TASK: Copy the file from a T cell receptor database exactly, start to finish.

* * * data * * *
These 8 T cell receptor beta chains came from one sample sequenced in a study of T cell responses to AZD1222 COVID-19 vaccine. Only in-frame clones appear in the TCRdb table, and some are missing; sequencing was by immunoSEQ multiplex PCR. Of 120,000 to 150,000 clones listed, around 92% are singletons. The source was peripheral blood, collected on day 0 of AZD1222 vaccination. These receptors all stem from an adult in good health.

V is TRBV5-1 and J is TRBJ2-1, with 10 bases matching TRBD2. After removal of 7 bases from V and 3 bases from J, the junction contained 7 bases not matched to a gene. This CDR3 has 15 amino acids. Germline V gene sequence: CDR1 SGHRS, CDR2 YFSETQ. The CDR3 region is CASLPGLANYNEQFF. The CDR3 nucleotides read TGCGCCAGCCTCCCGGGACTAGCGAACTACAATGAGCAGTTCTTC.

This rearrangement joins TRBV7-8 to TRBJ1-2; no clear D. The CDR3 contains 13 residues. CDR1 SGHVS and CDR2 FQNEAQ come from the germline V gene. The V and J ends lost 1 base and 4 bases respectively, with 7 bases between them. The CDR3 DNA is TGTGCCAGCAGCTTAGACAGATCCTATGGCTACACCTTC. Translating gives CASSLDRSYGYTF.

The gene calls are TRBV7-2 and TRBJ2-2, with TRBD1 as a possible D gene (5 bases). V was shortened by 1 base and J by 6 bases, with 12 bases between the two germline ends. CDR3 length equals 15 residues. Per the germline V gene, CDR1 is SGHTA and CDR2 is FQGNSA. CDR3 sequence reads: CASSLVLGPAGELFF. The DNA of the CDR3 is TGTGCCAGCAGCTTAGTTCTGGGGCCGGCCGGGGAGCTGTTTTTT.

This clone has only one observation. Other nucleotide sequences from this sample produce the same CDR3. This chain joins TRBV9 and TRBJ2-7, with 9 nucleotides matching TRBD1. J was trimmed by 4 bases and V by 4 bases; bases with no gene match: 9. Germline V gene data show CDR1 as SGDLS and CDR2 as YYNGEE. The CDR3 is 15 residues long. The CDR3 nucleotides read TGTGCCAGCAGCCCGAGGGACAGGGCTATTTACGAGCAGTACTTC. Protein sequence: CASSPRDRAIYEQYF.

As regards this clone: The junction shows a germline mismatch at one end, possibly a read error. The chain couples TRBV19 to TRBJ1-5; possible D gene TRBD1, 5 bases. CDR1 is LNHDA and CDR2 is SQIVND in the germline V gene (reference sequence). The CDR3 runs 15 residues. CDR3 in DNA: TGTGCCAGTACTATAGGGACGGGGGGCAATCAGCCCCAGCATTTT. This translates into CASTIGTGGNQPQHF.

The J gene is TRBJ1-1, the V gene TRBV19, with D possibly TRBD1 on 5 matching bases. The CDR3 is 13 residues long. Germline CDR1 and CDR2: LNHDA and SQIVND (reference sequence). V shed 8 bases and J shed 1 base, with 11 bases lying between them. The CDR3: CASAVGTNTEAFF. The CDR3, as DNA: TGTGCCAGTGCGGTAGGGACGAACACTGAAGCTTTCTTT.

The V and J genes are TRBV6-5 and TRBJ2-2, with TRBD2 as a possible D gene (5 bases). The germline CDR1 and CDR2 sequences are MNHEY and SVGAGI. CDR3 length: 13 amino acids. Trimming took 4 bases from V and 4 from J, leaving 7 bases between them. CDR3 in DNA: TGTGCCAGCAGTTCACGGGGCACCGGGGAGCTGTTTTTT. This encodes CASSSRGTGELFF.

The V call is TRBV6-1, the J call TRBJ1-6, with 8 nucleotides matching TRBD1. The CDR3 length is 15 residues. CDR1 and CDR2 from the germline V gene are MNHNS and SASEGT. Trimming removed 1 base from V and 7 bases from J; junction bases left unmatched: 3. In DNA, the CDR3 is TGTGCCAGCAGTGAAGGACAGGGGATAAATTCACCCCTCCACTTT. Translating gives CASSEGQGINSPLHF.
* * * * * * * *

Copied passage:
These 8 T cell receptor beta chains came from one sample sequenced in a study of T cell responses to AZD1222 COVID-19 vaccine. Only in-frame clones appear in the TCRdb table, and some are missing; sequencing was by immunoSEQ multiplex PCR. Of 120,000 to 150,000 clones listed, around 92% are singletons. The source was peripheral blood, collected on day 0 of AZD1222 vaccination. These receptors all stem from an adult in good health.

V is TRBV5-1 and J is TRBJ2-1, with 10 bases matching TRBD2. After removal of 7 bases from V and 3 bases from J, the junction contained 7 bases not matched to a gene. This CDR3 has 15 amino acids. Germline V gene sequence: CDR1 SGHRS, CDR2 YFSETQ. The CDR3 region is CASLPGLANYNEQFF. The CDR3 nucleotides read TGCGCCAGCCTCCCGGGACTAGCGAACTACAATGAGCAGTTCTTC.

This rearrangement joins TRBV7-8 to TRBJ1-2; no clear D. The CDR3 contains 13 residues. CDR1 SGHVS and CDR2 FQNEAQ come from the germline V gene. The V and J ends lost 1 base and 4 bases respectively, with 7 bases between them. The CDR3 DNA is TGTGCCAGCAGCTTAGACAGATCCTATGGCTACACCTTC. Translating gives CASSLDRSYGYTF.

The gene calls are TRBV7-2 and TRBJ2-2, with TRBD1 as a possible D gene (5 bases). V was shortened by 1 base and J by 6 bases, with 12 bases between the two germline ends. CDR3 length equals 15 residues. Per the germline V gene, CDR1 is SGHTA and CDR2 is FQGNSA. CDR3 sequence reads: CASSLVLGPAGELFF. The DNA of the CDR3 is TGTGCCAGCAGCTTAGTTCTGGGGCCGGCCGGGGAGCTGTTTTTT.

This clone has only one observation. Other nucleotide sequences from this sample produce the same CDR3. This chain joins TRBV9 and TRBJ2-7, with 9 nucleotides matching TRBD1. J was trimmed by 4 bases and V by 4 bases; bases with no gene match: 9. Germline V gene data show CDR1 as SGDLS and CDR2 as YYNGEE. The CDR3 is 15 residues long. The CDR3 nucleotides read TGTGCCAGCAGCCCGAGGGACAGGGCTATTTACGAGCAGTACTTC. Protein sequence: CASSPRDRAIYEQYF.

As regards this clone: The junction shows a germline mismatch at one end, possibly a read error. The chain couples TRBV19 to TRBJ1-5; possible D gene TRBD1, 5 bases. CDR1 is LNHDA and CDR2 is SQIVND in the germline V gene (reference sequence). The CDR3 runs 15 residues. CDR3 in DNA: TGTGCCAGTACTATAGGGACGGGGGGCAATCAGCCCCAGCATTTT. This translates into CASTIGTGGNQPQHF.

The J gene is TRBJ1-1, the V gene TRBV19, with D possibly TRBD1 on 5 matching bases. The CDR3 is 13 residues long. Germline CDR1 and CDR2: LNHDA and SQIVND (reference sequence). V shed 8 bases and J shed 1 base, with 11 bases lying between them. The CDR3: CASAVGTNTEAFF. The CDR3, as DNA: TGTGCCAGTGCGGTAGGGACGAACACTGAAGCTTTCTTT.

The V and J genes are TRBV6-5 and TRBJ2-2, with TRBD2 as a possible D gene (5 bases). The germline CDR1 and CDR2 sequences are MNHEY and SVGAGI. CDR3 length: 13 amino acids. Trimming took 4 bases from V and 4 from J, leaving 7 bases between them. CDR3 in DNA: TGTGCCAGCAGTTCACGGGGCACCGGGGAGCTGTTTTTT. This encodes CASSSRGTGELFF.

The V call is TRBV6-1, the J call TRBJ1-6, with 8 nucleotides matching TRBD1. The CDR3 length is 15 residues. CDR1 and CDR2 from the germline V gene are MNHNS and SASEGT. Trimming removed 1 base from V and 7 bases from J; junction bases left unmatched: 3. In DNA, the CDR3 is TGTGCCAGCAGTGAAGGACAGGGGATAAATTCACCCCTCCACTTT. Translating gives CASSEGQGINSPLHF.